• On September 4, 2014, Otter filed with the ITC a Request for an Advisory Opinion that Otter's products fall outside the scope of the GEO.2 (Pl.'s Mot. Ex. 8.)

• On September 16, 2014, Otter filed a motion with the ITC to stay enforcement of the GEO with respect to Otter's Symmetry cases. (Pl.'s Mot. Ex. 9.) The court is not aware of any action having been taken on that motion.

• On September 17, 2014, Otter appealed the final determination of the ITC, Certain Cases for Portable Electronic Devices, 79 Fed.Reg. 20,228, which led to the issuance of the GEO, to the Federal Circuit. See generally Otter Prods., LLC v. ITC, No. 14–1840 (Fed.Cir. filed Sept. 17, 2014).

On September 19, 2014, Customs issued Notices of Redelivery, directing Otter to redeliver imported Symmetry cases covered by sixteen separate entries. (Pl.'s Mot. Ex. 11.) On September 24, 2014, Otter moved the Federal Circuit to stay the enforcement of the GEO as to imports of Otter's products. (Pl.'s Mot. Ex. 12.)

[37 F.Supp.3d 1311]

That same day, Otter filed protests of Customs' Notices of Redelivery. (Pl.'s Mot. Ex. 14.) On September 26, 2014, before the ITC had filed a responsive brief at the Federal Circuit to Otter's motion to stay, Customs issued a ruling, in response to Otter's September 2, 2014, Request for Internal Advice. In the ruling, Customs stated that, pursuant to 19 C.F.R. § 177.7,3 it would not respond to Otter's Internal Advice Request and would not enforce the GEO against Otter because Otter's appeal, Otter Prods., LLC, No. 14–1840 (Fed.Cir. filed Sept. 17, 2014), was pending before the Federal Circuit and “concerns the claim construction of the ' 561 patent and whether [cases for] portable electronic devices imported by [Otter] are covered by the claims of the ' 561 patent such that they are subject to exclusion from entry.” HQ H257012 (Sept. 26, 2014) (“the 012 Ruling”). On September 29, 2014, Customs canceled the Notices of Redelivery and, the following day, at Customs' request, Otter withdrew its protest. (Pl.'s Mot. Exs. 16–17.)

In opposition to Otter's motion to stay before the Federal Circuit, the ITC cited the 012 Ruling and argued that Otter faced no imminent harm or, in the alternative, that the motion was moot. (Pl.'s Mot. Ex. 18.) On October 20, 2014, the Federal Circuit denied Otter's motion to stay, simply stating that Otter “failed to carry its burden in seeking a stay.” Otter Prods., LLC, No. 14–1840 (Fed.Cir. Oct. 20, 2014).

That same day, Speck requested a ruling from Customs as to whether Otter's Symmetry cases are subject to exclusion from entry pursuant to the GEO. Notwithstanding its decision in the 012 Ruling, this time Customs found that it was “not precluded by 19 C.F.R. § 177.7(b) from ruling on the instant [Otter] ‘Symmetry’ electronic device cases because the issue of whether these products infringe the '561 patent is not before the CAFC” in Otter's appeal. HQ H258492 (Nov. 4, 2014) (“the 492 Ruling”). After determining that Otter's Symmetry products infringed certain claims in the '561 Patent, Customs ruled that Otter's Symmetry products fell “within the scope of the ITC's general exclusion order ... and may not be entered for consumption into the United States.” Id. Customs subsequently issued a new series of Notices of Redelivery 4 to Otter covering twenty separate entries of Symmetry portable electronic device cases on November 6, 2014. (Pl.'s Mot. Ex. 23.)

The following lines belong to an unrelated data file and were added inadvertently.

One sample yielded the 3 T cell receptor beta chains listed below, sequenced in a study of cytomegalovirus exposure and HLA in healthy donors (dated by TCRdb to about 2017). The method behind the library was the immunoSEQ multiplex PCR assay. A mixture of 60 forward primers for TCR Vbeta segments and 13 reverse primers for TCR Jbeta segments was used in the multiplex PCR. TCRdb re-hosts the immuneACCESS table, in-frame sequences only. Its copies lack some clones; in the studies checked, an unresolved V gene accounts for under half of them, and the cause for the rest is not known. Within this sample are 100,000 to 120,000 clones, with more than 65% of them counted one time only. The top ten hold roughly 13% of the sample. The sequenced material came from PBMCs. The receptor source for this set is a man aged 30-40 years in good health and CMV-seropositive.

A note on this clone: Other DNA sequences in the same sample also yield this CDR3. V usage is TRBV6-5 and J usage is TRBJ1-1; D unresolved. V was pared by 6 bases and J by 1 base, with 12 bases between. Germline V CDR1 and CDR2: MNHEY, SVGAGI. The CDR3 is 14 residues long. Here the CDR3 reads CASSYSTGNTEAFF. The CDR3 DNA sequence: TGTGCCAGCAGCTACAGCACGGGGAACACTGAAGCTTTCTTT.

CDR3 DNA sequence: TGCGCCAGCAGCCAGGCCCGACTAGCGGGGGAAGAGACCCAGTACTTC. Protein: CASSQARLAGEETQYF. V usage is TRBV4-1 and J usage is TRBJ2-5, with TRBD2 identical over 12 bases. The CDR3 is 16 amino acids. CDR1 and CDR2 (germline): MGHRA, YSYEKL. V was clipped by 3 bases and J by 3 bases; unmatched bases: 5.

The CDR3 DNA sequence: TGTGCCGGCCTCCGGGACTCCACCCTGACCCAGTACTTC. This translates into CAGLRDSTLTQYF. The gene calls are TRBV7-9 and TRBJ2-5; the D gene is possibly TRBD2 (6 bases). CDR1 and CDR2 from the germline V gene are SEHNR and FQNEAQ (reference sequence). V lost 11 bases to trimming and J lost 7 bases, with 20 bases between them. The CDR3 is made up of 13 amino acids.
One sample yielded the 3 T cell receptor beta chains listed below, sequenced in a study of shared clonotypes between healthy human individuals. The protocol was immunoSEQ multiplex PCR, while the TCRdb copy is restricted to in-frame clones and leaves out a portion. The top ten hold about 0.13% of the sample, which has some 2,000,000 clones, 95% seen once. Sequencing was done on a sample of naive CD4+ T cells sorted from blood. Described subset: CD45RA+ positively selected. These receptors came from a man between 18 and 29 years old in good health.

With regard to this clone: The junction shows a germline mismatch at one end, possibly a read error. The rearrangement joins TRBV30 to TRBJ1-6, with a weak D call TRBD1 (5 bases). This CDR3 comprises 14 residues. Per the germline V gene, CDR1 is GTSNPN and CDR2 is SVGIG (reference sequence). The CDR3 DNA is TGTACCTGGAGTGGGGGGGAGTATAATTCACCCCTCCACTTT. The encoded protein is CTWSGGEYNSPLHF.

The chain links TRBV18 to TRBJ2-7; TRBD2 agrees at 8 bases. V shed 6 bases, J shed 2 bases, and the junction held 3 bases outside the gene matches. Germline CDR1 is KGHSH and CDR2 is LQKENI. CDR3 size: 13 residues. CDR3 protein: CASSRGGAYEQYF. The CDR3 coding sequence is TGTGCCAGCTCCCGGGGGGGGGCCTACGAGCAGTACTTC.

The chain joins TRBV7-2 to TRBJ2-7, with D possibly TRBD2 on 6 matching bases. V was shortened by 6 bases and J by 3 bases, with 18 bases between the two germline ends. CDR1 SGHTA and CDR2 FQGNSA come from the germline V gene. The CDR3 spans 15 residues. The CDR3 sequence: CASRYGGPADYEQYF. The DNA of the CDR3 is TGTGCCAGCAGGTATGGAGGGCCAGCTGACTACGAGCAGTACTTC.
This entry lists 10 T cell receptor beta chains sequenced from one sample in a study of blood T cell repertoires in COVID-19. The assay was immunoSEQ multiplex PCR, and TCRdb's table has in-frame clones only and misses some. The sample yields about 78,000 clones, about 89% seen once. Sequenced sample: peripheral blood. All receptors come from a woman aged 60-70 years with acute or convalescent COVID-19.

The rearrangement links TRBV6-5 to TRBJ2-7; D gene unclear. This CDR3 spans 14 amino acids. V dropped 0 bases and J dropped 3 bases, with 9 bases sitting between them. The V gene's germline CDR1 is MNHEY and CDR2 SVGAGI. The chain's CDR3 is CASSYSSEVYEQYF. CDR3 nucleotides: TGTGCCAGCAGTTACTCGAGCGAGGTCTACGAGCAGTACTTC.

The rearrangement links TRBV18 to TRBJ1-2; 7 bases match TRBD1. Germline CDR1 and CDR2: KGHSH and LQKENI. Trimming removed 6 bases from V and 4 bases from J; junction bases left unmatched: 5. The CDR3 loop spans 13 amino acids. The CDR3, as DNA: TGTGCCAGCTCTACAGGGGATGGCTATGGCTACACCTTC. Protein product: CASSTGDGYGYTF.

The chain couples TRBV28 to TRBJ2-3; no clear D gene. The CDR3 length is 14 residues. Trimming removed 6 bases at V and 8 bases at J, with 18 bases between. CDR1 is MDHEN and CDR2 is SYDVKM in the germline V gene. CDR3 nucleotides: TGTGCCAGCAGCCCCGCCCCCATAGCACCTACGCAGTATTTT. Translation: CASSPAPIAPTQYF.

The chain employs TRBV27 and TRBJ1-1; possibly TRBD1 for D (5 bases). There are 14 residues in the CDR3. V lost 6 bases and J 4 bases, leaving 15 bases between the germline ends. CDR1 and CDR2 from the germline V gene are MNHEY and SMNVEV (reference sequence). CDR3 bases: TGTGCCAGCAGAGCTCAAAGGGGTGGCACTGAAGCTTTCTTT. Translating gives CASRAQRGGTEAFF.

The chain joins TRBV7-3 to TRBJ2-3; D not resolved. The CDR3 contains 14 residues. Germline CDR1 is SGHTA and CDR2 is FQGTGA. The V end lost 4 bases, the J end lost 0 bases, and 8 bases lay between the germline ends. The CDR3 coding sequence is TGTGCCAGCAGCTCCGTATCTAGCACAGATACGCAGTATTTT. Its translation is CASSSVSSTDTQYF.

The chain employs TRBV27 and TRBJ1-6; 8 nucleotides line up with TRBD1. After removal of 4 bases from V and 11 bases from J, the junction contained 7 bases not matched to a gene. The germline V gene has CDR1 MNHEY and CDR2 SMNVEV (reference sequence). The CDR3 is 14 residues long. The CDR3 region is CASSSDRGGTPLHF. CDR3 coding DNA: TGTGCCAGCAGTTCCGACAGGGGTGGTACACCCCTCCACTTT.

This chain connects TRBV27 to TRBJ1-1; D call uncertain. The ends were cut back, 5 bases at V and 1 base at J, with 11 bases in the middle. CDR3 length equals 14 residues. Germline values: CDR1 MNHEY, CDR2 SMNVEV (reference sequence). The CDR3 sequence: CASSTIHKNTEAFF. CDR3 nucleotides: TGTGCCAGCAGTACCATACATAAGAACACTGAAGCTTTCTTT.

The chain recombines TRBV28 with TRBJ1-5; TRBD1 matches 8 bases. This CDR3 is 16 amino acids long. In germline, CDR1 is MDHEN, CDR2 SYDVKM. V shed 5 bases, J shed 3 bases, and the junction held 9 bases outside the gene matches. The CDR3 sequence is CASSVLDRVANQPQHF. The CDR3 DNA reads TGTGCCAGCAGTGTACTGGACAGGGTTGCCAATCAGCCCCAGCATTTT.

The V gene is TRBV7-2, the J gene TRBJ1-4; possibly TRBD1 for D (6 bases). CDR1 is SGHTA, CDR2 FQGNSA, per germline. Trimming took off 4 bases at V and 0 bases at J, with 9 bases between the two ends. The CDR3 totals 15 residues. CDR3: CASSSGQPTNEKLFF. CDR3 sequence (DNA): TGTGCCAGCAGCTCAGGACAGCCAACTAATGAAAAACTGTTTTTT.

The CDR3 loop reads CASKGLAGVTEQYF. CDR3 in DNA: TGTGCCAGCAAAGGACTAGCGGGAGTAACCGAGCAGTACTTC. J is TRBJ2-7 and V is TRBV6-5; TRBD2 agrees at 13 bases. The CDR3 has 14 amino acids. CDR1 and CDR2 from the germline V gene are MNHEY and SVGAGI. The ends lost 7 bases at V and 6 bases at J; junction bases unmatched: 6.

Otter filed a protest against the Notices of Redelivery on November 7, 2014. (Pl.'s Mot. Ex. 24.) In its protest, Otter presented three arguments: (1) Otter's Symmetry cases are not covered by the GEO because they do not infringe the relevant claims of the '561 Patent; (2) the claims of the ' 561 Patent listed in the GEO are invalid; and (3) Customs' ruling is inappropriate because infringement and the validity of the '561 Patent are currently at issue in Otter's appeal before the Federal Circuit. (Pl.'s Mot. Ex. 24 at 7–9.) That same day, Otter filed another motion to stay before the Federal Circuit, which the court construed as a motion for reconsideration and denied on November 11, 2014. Otter Prods., LLC, No. 14–1840 (Fed.Cir. Nov. 11, 2014).

[37 F.Supp.3d 1312]

On November 10, 2014, Otter requested that Customs immediately withdraw the 492 Ruling and filed a Request for Reconsideration of the ruling on November 14, 2014. (Pl.'s Mot. Exs. 25–26.) Customs affirmed the ruling on December 10, 2014. HQ H259071 (Dec. 10, 2014) (“the 071 Ruling”). In the 071 Ruling, Customs found that 19 C.F.R. § 177.7(b) did not preclude Customs from issuing a ruling because Customs' review of the Federal Circuit docket and its view of the “statutory interplay and relevant precedent does not establish that the court will adjudicate the infringement issue during the appeal or whether [Otter] even has standing to raise this issue or bring the appeal.” Id. at 9. Moreover, Customs determined that it did not possess authority to determine the validity of the '561 Patent. Id. at 15. Finally, Customs limited its infringement analysis to Otter's Symmetry cases for iPhones, even though it has excluded and...